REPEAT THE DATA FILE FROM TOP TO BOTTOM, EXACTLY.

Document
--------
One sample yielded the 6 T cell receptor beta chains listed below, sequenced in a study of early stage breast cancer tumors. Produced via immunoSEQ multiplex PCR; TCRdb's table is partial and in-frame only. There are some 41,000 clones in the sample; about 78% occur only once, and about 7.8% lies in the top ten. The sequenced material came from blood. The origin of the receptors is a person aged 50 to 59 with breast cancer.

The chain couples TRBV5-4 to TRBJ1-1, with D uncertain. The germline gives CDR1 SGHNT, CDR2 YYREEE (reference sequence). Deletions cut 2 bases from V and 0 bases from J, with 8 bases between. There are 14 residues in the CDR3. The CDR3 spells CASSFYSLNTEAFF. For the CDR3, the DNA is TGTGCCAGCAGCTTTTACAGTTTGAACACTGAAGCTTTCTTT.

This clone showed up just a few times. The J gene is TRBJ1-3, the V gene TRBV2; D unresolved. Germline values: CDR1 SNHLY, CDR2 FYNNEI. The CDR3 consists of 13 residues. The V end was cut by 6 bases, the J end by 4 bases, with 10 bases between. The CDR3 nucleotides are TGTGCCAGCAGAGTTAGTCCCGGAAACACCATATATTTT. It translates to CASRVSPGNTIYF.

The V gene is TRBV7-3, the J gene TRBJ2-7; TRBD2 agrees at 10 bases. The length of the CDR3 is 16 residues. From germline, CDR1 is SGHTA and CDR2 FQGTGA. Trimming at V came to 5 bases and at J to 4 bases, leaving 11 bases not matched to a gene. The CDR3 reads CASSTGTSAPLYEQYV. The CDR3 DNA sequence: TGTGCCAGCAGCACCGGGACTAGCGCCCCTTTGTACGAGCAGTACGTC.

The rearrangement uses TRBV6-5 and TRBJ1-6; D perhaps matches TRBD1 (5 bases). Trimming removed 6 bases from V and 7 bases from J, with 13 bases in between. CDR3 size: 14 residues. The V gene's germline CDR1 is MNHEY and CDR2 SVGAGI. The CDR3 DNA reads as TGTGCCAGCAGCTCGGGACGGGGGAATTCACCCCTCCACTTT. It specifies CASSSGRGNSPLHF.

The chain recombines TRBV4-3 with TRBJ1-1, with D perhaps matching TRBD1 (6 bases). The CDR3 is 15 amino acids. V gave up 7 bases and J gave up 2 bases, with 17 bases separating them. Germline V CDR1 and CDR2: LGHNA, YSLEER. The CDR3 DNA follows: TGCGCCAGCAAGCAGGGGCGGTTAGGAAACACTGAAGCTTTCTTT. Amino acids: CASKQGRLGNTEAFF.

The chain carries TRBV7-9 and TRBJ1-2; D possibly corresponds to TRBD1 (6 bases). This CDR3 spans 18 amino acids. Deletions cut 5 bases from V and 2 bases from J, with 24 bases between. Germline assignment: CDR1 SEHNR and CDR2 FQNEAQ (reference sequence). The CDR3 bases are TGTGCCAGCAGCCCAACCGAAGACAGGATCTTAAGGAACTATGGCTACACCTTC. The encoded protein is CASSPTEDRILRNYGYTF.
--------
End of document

One sample yielded the 6 T cell receptor beta chains listed below, sequenced in a study of early stage breast cancer tumors. Produced via immunoSEQ multiplex PCR; TCRdb's table is partial and in-frame only. There are some 41,000 clones in the sample; about 78% occur only once, and about 7.8% lies in the top ten. The sequenced material came from blood. The origin of the receptors is a person aged 50 to 59 with breast cancer.

The chain couples TRBV5-4 to TRBJ1-1, with D uncertain. The germline gives CDR1 SGHNT, CDR2 YYREEE (reference sequence). Deletions cut 2 bases from V and 0 bases from J, with 8 bases between. There are 14 residues in the CDR3. The CDR3 spells CASSFYSLNTEAFF. For the CDR3, the DNA is TGTGCCAGCAGCTTTTACAGTTTGAACACTGAAGCTTTCTTT.

This clone showed up just a few times. The J gene is TRBJ1-3, the V gene TRBV2; D unresolved. Germline values: CDR1 SNHLY, CDR2 FYNNEI. The CDR3 consists of 13 residues. The V end was cut by 6 bases, the J end by 4 bases, with 10 bases between. The CDR3 nucleotides are TGTGCCAGCAGAGTTAGTCCCGGAAACACCATATATTTT. It translates to CASRVSPGNTIYF.

The V gene is TRBV7-3, the J gene TRBJ2-7; TRBD2 agrees at 10 bases. The length of the CDR3 is 16 residues. From germline, CDR1 is SGHTA and CDR2 FQGTGA. Trimming at V came to 5 bases and at J to 4 bases, leaving 11 bases not matched to a gene. The CDR3 reads CASSTGTSAPLYEQYV. The CDR3 DNA sequence: TGTGCCAGCAGCACCGGGACTAGCGCCCCTTTGTACGAGCAGTACGTC.

The rearrangement uses TRBV6-5 and TRBJ1-6; D perhaps matches TRBD1 (5 bases). Trimming removed 6 bases from V and 7 bases from J, with 13 bases in between. CDR3 size: 14 residues. The V gene's germline CDR1 is MNHEY and CDR2 SVGAGI. The CDR3 DNA reads as TGTGCCAGCAGCTCGGGACGGGGGAATTCACCCCTCCACTTT. It specifies CASSSGRGNSPLHF.

The chain recombines TRBV4-3 with TRBJ1-1, with D perhaps matching TRBD1 (6 bases). The CDR3 is 15 amino acids. V gave up 7 bases and J gave up 2 bases, with 17 bases separating them. Germline V CDR1 and CDR2: LGHNA, YSLEER. The CDR3 DNA follows: TGCGCCAGCAAGCAGGGGCGGTTAGGAAACACTGAAGCTTTCTTT. Amino acids: CASKQGRLGNTEAFF.

The chain carries TRBV7-9 and TRBJ1-2; D possibly corresponds to TRBD1 (6 bases). This CDR3 spans 18 amino acids. Deletions cut 5 bases from V and 2 bases from J, with 24 bases between. Germline assignment: CDR1 SEHNR and CDR2 FQNEAQ (reference sequence). The CDR3 bases are TGTGCCAGCAGCCCAACCGAAGACAGGATCTTAAGGAACTATGGCTACACCTTC. The encoded protein is CASSPTEDRILRNYGYTF.